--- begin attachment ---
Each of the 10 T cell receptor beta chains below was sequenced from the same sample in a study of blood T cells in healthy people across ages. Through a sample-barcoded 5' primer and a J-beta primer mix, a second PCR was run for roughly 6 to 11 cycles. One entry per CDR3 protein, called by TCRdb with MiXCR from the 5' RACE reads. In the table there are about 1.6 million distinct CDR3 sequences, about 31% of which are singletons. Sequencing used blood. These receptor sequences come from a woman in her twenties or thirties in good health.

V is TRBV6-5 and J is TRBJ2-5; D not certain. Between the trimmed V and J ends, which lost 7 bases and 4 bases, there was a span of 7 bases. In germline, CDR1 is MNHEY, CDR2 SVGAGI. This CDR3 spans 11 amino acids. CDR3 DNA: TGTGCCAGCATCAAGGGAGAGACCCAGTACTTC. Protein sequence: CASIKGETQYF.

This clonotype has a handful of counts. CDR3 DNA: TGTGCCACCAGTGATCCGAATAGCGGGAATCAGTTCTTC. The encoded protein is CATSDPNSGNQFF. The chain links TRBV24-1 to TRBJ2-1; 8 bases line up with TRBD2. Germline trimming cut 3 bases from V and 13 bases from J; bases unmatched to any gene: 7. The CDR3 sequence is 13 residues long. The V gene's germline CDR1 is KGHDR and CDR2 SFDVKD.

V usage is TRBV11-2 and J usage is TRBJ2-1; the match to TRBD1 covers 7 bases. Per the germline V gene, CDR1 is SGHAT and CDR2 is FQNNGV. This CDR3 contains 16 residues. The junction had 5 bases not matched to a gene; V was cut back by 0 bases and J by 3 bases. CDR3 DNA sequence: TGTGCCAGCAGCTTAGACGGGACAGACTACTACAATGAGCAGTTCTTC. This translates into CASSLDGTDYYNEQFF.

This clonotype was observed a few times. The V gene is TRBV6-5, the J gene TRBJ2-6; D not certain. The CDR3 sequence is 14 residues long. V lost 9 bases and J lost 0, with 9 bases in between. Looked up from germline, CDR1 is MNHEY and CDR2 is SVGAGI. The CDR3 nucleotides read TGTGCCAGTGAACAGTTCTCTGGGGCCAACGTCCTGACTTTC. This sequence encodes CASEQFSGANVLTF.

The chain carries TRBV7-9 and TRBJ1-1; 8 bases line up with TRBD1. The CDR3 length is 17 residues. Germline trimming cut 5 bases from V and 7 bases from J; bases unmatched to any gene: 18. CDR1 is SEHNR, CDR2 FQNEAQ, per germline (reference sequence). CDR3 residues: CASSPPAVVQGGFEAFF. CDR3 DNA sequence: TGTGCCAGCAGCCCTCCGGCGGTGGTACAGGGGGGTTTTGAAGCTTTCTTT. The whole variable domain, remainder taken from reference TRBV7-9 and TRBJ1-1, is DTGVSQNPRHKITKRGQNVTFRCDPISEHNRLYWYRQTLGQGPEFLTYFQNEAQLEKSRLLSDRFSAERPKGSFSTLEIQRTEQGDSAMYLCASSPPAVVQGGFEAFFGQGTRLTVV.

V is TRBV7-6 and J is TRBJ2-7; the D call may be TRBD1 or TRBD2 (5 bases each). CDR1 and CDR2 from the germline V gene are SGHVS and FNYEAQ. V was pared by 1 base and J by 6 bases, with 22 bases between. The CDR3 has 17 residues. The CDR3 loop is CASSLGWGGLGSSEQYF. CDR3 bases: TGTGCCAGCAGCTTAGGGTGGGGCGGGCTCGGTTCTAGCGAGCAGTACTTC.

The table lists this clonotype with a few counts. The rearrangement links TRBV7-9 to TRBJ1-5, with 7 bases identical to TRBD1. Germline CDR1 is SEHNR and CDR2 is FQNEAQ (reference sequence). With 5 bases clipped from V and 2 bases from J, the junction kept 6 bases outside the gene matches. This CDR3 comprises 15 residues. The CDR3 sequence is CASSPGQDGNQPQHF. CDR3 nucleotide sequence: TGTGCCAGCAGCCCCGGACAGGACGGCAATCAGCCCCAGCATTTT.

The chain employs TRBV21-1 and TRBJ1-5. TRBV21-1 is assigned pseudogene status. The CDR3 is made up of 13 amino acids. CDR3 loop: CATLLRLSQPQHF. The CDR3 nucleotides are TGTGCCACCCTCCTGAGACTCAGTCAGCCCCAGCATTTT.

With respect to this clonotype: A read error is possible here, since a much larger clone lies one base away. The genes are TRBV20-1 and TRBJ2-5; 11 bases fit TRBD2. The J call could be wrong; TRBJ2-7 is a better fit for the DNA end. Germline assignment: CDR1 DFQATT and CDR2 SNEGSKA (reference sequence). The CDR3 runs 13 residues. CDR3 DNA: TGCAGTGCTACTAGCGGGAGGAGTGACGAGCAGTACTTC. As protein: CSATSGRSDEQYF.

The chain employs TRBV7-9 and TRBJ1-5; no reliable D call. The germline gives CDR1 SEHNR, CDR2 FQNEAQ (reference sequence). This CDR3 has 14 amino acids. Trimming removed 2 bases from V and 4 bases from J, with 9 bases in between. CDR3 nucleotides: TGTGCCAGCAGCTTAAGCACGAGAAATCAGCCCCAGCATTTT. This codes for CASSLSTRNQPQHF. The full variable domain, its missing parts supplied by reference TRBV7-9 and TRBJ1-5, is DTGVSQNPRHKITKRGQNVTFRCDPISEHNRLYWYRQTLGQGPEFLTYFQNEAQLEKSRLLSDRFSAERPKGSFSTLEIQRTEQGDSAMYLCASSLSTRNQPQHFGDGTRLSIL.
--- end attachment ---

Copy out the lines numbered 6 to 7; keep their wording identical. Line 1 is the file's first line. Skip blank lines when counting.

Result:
The chain carries TRBV7-9 and TRBJ1-1; 8 bases line up with TRBD1. The CDR3 length is 17 residues. Germline trimming cut 5 bases from V and 7 bases from J; bases unmatched to any gene: 18. CDR1 is SEHNR, CDR2 FQNEAQ, per germline (reference sequence). CDR3 residues: CASSPPAVVQGGFEAFF. CDR3 DNA sequence: TGTGCCAGCAGCCCTCCGGCGGTGGTACAGGGGGGTTTTGAAGCTTTCTTT. The whole variable domain, remainder taken from reference TRBV7-9 and TRBJ1-1, is DTGVSQNPRHKITKRGQNVTFRCDPISEHNRLYWYRQTLGQGPEFLTYFQNEAQLEKSRLLSDRFSAERPKGSFSTLEIQRTEQGDSAMYLCASSPPAVVQGGFEAFFGQGTRLTVV.

V is TRBV7-6 and J is TRBJ2-7; the D call may be TRBD1 or TRBD2 (5 bases each). CDR1 and CDR2 from the germline V gene are SGHVS and FNYEAQ. V was pared by 1 base and J by 6 bases, with 22 bases between. The CDR3 has 17 residues. The CDR3 loop is CASSLGWGGLGSSEQYF. CDR3 bases: TGTGCCAGCAGCTTAGGGTGGGGCGGGCTCGGTTCTAGCGAGCAGTACTTC.